What Traditional Industries Can Do to Spice Up a Content Marketing Plan
December 10, 2019
By Natalie Boyd
If you've reached this post, chances are you're looking for guidance — and maybe a little inspiration — on how to create a content marketing plan chock full of traffic- and lead-driving resources that will be interesting and relevant to your potential customers.
It doesn’t matter what industry you’re in — flashy, no-frills, or otherwise — with a little imagination, you can create a content marketing strategy that delivers real business results.
Telling the Right Story
“I work for a technology and financial services company that develops and manufactures products for the generation, transmission, distribution, control and utilization of electrical power.”
That's a mouthful, yes? The type of company that would be tough to do marketing for? One that's not innovative or well-known, right? Wrong. It's General Electric (GE), widely renowned as one of the best, most creative content producers in the B2B space.
Your business can bluntly state your objective and purpose, but if you're trying to actually run effective marketing campaigns, it all comes down to how you tell (and show) the story and brand.
For starters, you need to do the legwork to really understand who your brand is and who the people are you want to attract to it. (Hello, personas!) You need to be able to speak to your customer’s needs in order to capture their interest — use content as a conversation builder. Once you know who you’re talking to and the goals you’re trying to accomplish, you can start your conversation with the right people.
Types of Effective Content
Think about the types of content that your audience would want to consume. To get their attention, it's best to provide a mix of different of content, such as:
- Blogs. Not only will people share it if the content is engaging, but if you focus on the SEO of the post and do your keyword research, people will start to find you in search results and could eventually find you organically.
- Podcasts. If you want to give a literal voice to your brand’s story, podcasts and are the way to go. If you don’t want to take the time to create original content for these mediums, re-purpose old blog posts or guides and turn them into a podcast. There’s no need to completely reinvent the wheel if you don’t need to.
- Videos. Be sure to make your videos educational, entertaining, and even emotional. Don’t use it as an opportunity to talk about your brand. Only a handful of businesses are creating video content for their audiences, which will make it easier for you to stand out from the crowd in this space and tell your story for all to hear.
- Photos. Don’t be afraid to show your brand’s personality. Consider showing behind-the-scenes images of you and your co-workers. It will help people feel like they know you and your brand.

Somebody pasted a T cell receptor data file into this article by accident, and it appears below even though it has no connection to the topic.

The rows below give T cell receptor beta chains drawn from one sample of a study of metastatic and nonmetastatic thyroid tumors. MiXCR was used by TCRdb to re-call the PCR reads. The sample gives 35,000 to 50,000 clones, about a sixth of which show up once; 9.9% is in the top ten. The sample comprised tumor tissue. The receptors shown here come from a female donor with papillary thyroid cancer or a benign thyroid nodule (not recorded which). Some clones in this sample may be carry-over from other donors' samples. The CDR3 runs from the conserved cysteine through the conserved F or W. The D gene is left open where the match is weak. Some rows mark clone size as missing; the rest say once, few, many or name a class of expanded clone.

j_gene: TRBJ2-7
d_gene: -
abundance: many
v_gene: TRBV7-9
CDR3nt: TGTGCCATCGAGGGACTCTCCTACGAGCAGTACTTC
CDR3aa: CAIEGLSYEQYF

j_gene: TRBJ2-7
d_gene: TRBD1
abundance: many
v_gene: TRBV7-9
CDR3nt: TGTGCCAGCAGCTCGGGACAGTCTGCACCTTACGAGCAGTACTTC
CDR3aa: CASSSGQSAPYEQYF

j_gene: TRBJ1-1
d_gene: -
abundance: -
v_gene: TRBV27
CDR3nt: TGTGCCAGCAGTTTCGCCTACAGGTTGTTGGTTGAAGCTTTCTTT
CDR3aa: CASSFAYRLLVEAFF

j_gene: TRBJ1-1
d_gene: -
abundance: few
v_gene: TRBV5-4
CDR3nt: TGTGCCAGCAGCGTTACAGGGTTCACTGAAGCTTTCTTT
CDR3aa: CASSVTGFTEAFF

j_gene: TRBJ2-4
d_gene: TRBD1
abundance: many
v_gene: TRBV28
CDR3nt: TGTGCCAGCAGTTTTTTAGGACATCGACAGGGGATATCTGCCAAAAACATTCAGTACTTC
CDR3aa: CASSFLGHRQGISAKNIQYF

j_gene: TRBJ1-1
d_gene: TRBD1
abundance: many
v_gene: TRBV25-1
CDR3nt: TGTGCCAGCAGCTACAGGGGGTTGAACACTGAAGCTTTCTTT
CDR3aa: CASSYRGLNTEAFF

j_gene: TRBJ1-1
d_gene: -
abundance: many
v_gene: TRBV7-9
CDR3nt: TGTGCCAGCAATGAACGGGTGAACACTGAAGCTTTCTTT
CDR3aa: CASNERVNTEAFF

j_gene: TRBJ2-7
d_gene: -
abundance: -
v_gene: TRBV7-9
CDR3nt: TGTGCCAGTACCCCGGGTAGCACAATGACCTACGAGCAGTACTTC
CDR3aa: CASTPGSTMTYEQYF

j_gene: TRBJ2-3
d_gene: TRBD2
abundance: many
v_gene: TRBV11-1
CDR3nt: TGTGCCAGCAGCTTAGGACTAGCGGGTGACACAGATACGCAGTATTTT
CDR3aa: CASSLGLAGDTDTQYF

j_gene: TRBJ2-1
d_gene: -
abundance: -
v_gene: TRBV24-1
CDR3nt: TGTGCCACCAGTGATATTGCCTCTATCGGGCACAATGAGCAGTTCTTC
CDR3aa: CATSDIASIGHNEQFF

- Infographics. Infographics are easy to consume and a great way to pass on a lot of information without writing a novel.
- Long-Form Content. Writing white papers, guides, and e-books is a great way to establish authority within your industry and help further your story. (Although you should be sure to write what your personas want/need, not what you want to personally write for them.)
Use Content Assets To Your Advantage
The most important thing to remember when telling your brand’s story is to keep your audience in mind — the content you create should be written for them, not what you want them to read.
For example, here are the opening sentences to two blog posts. Which one would you rather read?
- “Earthquake-resistant building materials are an essential part of any modern construction project."
- “Robert Robertson almost lost his entire life savings because of one construction mistake: using the wrong building materials.”
I’m going to guess you probably chose post #2.
While both of these articles would ultimately go on to cover the same topic of earthquake-resistant building materials, the one that frames the information within the context of a story is significantly more attention-grabbing for readers.
For businesses that offer complex products and services to consumers or must sell highly technical or niche solutions to markets that may not specialize in them, content that explains these solutions in a relatable way can be a great option.
Related to using stories to relay facts instead of laying them out in a list, putting a personal spin on things can also help make otherwise “dry” industries seem more accessible. There's a time and place for getting overtly technical, but if you don't show off your company's personality through content, the complexity can make your brand seem inaccessible and uninteresting — instead of the right choice for customers to do business with.
About the author
Natalie Boyd was formerly a Marketing Specialist at SmartBug Media with 10 years of experience supporting in-house, freelance, and agency clients. She is passionate about using inbound marketing to help businesses succeed and make meaningful connections with their target audience. Read more articles by Natalie Boyd.
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